Fact: The making of the New Covenant would be with the house of Israel and the house of Judah (Jeremiah 31:31). The New Covenant was a promise to Old Covenant Israel, for Old Covenant Israel. It was to be a change of covenants. The promise of the New Covenant was not made to the church disconnected from “the house of Israel and the house of Judah.”

 

Fact: The time of the remarriage would be when “all Israel”would be saved, under Messiah  (I will get to Romans 11:25f later): 

“Yet the number of the children of Israel Shall be as the sand of the sea, Which cannot be measured or numbered. And it shall come to pass In the place where it was said to them, ‘You are not My people,’ There it shall be said to them, ‘You are sons of the living God.’ Then the children of Judah and the children of Israel Shall be gathered together,And appoint for themselves one head; And they shall come up out of the land, For great will be the day of Jezreel! (Hosea 1:10-11). Notice that this is the restoration of all twelve tribes, under Messiah. It is not the return from Babylon.

 

Fact: This restoration of Israel under Messiah would be “in the last days”:

For the children of Israel shall abide many days without king or prince, without sacrifice or sacred pillar, without ephod or teraphim. 5  Afterward the children of Israel shall return and seek the LORD their God and David their king. They shall fear the LORD and His goodness in the latter days” (Hosea 3:4-5).

           

Summary: God was married to Israel. The ten tribes apostatized and God divorced them. He could not divorce Judah until Messiah came, fulfilling His Messianic promises. When God divorced Israel, He departed. In the last days, God would return and remarry Israel– all twelve tribes– under Messiah, at the time of His coming in judgment. (This would be the time of the divorcing of Judah, so that all twelve tribes could enter the New Covenant, transformed into the body of Christ).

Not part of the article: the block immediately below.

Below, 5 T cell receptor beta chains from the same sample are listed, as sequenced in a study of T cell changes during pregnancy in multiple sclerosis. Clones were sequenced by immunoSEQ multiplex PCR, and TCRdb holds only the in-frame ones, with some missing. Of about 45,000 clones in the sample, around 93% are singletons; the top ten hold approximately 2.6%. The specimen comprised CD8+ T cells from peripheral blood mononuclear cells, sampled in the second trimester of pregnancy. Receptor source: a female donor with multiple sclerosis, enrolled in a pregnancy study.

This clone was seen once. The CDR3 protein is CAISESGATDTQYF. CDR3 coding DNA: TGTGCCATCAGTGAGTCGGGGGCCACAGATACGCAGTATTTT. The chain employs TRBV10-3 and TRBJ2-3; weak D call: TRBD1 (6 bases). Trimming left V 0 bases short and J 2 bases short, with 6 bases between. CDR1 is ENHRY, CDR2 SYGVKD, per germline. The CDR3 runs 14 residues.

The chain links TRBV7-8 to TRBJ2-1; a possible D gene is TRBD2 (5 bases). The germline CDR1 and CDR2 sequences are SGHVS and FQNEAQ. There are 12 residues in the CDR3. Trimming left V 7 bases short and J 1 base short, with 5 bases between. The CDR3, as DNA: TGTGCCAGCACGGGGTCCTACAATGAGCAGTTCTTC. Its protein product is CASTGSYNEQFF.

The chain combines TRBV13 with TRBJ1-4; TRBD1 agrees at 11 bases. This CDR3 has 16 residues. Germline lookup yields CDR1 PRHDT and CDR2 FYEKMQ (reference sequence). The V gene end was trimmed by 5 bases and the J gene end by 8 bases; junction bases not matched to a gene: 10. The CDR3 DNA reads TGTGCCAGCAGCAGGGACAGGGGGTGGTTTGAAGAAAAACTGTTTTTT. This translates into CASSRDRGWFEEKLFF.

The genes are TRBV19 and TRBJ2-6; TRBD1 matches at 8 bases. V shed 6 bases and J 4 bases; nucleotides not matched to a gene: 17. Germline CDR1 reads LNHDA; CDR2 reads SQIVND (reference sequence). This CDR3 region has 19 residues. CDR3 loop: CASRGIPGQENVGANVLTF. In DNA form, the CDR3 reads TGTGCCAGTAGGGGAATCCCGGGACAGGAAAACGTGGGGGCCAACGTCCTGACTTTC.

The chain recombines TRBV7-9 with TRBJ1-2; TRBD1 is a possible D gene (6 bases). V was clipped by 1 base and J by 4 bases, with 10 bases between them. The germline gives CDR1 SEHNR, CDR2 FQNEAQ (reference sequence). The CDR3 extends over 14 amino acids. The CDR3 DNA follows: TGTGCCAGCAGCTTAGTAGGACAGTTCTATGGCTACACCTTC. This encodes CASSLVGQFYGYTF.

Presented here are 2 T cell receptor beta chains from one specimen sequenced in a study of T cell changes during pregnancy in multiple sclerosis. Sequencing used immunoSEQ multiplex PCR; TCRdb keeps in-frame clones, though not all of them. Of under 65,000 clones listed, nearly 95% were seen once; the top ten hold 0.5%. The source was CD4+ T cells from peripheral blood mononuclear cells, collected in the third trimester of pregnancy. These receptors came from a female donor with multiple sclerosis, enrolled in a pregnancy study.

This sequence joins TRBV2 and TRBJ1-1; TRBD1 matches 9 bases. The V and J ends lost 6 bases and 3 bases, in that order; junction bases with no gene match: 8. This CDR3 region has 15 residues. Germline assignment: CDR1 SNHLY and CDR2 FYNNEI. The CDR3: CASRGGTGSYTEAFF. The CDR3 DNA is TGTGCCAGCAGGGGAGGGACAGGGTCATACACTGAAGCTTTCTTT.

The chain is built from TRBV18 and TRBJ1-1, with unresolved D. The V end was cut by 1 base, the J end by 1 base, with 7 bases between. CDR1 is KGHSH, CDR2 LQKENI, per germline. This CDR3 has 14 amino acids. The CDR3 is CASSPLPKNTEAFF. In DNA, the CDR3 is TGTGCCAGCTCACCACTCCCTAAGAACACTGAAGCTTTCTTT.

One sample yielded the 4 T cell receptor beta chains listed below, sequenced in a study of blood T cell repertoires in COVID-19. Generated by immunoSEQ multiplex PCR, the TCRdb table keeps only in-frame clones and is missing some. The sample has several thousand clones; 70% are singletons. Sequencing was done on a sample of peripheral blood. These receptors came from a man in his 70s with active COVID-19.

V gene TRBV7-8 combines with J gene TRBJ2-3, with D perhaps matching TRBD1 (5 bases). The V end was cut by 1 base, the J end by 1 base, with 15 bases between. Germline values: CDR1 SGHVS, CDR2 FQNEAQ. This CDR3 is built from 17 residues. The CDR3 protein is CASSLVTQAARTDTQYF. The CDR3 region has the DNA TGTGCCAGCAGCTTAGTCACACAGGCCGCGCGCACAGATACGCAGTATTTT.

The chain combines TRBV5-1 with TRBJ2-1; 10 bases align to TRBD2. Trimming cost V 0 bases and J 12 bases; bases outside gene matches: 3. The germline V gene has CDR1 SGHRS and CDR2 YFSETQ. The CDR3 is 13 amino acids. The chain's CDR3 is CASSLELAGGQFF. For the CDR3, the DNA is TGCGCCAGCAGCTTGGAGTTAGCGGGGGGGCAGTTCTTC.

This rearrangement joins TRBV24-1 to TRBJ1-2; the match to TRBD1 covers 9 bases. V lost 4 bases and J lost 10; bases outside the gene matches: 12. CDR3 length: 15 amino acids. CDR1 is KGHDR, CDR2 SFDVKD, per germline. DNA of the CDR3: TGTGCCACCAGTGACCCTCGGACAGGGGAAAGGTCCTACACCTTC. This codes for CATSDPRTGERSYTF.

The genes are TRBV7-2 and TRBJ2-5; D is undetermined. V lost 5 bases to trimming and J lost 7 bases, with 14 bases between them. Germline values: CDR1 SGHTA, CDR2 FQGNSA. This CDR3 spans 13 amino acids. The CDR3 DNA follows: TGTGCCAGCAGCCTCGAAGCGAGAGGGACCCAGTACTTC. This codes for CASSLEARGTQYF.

Now, let’s look at Jesus.

 

One of Jesus’ favorite themes was that of the Wedding. Where did Jesus get the marriage concept? Did he invent it as part of the “New Covenant” having nothing to do with Old Covenant Israel’s promises? Patently not.

 

Jesus came to confirm the OT promises made to Old Covenant Israel: “Jesus Christ has become the servant of the circumcision to confirm the promises made to the fathers” (Romans 15:8).

 

Jesus did not come to destroy Torah– he came to fulfill (Matthew 5:17). This means he came to fulfill God’s Old Covenant promises, to Old Covenant Israel.

 

Jesus said he came to the lost sheep of the house of Israel (Matthew 15:24); He came to gather together the children of God scattered abroad (John 11:52).

 

Now, if God was through with Israel at the cross, when did He marry her, in fulfillment of those OT promises? If God had no covenant relationship with Judah after the cross, as Jerry McDonald believes (and as I once did)  then God’s promise to make the New Covenant with her and with Israel was invalidated!